Maybe a year ago, I installed a free app called FLUX on my computer, making that decision based on what little I knew about the role of light–especially light wavelength–on daily cycles of hormones and other essential biology related to day and night cycles. What the heck, it couldn’t hurt. It visibly changes the blue cast of my screen to a redder wavelength at local dusk.
And a year later, I realize losing the blues from my monitor at dusk was probably a more important choice than i realized: blue is the body’s wake-up call. Many of us get too little of it during days inside, and then sit in a flood of it, in front of our blue-emitting monitors, before bed time. This is especially an issue of concern for older eyes, because more and more research shows far less blue light penetrates older lenses.
Many of the complaints and ailments associated with aging, some particularly of recent increase like depression and insomnia in the elderly, very likely are related to the changes in balance between the slow-down hormone melatonin and the go-gettem hormone, cortisol. And the eye is the gatekeeper for these changes.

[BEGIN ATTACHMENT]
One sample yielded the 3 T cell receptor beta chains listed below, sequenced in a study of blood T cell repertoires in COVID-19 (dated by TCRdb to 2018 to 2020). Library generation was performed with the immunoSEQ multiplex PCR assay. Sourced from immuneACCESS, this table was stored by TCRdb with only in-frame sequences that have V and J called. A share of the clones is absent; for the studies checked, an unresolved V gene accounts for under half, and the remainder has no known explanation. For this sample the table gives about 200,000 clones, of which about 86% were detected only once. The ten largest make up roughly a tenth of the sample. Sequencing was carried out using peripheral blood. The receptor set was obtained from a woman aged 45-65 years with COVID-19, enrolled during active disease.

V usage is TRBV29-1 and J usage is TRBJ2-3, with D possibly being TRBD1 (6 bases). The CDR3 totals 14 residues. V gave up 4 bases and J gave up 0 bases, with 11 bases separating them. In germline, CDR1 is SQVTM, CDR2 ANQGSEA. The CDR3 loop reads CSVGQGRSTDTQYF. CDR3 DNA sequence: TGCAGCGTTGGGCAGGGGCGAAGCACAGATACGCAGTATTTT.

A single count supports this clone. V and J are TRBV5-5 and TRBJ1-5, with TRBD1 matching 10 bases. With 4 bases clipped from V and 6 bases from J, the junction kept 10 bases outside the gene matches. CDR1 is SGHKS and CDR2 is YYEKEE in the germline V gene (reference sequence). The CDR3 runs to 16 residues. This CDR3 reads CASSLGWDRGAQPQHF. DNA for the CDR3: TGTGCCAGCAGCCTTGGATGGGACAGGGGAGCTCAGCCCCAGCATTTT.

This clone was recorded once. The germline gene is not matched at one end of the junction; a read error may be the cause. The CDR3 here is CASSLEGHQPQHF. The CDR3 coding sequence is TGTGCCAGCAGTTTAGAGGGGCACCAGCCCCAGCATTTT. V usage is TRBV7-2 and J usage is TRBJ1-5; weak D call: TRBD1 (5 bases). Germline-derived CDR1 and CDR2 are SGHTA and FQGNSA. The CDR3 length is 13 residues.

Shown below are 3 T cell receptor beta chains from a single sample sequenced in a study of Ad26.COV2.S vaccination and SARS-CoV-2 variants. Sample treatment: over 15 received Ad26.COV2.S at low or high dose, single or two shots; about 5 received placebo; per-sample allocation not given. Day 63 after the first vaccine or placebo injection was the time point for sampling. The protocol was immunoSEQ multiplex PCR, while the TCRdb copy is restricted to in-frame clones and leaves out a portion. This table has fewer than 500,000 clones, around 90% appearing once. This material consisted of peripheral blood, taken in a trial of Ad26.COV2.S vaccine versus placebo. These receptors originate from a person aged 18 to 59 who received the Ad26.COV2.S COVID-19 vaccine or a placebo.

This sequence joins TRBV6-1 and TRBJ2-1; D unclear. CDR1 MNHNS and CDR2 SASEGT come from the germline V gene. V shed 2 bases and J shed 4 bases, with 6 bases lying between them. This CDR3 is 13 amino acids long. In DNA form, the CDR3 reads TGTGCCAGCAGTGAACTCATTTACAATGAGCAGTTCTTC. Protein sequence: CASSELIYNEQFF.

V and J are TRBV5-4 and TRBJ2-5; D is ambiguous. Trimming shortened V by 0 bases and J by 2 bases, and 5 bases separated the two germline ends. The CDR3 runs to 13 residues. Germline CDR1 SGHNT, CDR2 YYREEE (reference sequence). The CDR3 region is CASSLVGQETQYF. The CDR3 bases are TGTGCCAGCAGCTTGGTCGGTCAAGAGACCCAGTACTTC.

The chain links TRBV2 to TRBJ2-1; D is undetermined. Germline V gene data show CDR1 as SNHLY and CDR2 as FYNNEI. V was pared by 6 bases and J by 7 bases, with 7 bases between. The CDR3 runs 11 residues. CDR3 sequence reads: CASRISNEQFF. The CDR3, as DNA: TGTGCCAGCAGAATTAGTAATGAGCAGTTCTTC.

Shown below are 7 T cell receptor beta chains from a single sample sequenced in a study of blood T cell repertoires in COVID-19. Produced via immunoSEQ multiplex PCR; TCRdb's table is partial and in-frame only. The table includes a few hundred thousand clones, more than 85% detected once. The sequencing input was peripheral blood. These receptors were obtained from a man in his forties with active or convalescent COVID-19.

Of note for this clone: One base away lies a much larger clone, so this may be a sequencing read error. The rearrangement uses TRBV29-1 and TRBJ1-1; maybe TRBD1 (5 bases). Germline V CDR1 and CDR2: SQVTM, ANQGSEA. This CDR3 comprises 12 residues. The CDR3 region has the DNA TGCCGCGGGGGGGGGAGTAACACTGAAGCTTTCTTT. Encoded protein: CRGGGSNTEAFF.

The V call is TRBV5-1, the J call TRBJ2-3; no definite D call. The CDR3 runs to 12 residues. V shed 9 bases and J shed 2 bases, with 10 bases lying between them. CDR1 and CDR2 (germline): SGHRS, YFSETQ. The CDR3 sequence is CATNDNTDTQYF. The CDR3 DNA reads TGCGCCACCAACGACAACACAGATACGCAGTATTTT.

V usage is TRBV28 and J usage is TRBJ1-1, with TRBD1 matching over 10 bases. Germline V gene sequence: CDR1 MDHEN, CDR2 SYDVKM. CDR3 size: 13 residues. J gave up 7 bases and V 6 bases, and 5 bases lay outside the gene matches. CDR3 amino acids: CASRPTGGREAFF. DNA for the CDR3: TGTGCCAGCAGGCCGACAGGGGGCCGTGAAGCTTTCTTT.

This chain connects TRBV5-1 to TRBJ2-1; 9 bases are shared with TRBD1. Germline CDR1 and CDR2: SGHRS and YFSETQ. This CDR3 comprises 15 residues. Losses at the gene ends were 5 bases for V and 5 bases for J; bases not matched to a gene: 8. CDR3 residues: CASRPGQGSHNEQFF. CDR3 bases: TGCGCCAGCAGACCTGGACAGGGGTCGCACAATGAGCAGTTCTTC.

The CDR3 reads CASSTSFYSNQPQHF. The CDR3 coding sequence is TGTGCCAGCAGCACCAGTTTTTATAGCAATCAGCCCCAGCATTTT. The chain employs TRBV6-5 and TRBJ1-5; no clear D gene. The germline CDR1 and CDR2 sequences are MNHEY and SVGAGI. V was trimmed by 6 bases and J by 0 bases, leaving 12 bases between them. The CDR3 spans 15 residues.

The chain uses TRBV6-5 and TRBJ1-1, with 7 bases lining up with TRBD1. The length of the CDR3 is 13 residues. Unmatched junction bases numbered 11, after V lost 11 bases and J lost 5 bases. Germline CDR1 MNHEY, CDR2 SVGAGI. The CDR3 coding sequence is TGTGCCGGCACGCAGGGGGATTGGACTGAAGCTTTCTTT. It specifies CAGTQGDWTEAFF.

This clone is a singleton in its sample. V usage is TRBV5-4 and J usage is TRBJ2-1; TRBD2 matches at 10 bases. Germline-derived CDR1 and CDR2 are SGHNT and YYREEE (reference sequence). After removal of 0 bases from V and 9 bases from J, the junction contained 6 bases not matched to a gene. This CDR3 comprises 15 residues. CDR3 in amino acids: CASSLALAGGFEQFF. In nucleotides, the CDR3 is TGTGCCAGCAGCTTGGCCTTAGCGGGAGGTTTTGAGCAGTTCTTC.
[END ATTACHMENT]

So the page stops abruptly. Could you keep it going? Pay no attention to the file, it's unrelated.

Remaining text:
“In a study published in The British Journal of Ophthalmology, Dr. Mainster and Dr. Turner estimated that by age 45, the photoreceptors of the average adult receiveÂ just 50 percent of the light needed to fully stimulate the circadian system. By age 55, it dips to 37 percent, and by age 75, to a mere 17 percent.”
“…the same amount of light that makes a young person sit up in the morning, feel awake, have betterÂ memoryÂ retention and be in a better mood has no effect on older people.”
So enough light and enough of the right kind of light during the daytime may make a difference, so be sure your golden years are blue. Take your shirts off, all ya, an go sit in the sun and read a book and sip a glass of wine (heck, take the whole bottle–red,Â preferably, with those anti-oxidants that lower the guilt) and tell’em Fred said it was alright.
- Older people more satisfied with sleep levels, study says (vancouversun.com)
- Ageing in eyes ‘linked to insomnia’ (time4sleep.co.uk)
- Aging Eyes Blamed For Seniors’ Health Woes (science.slashdot.org)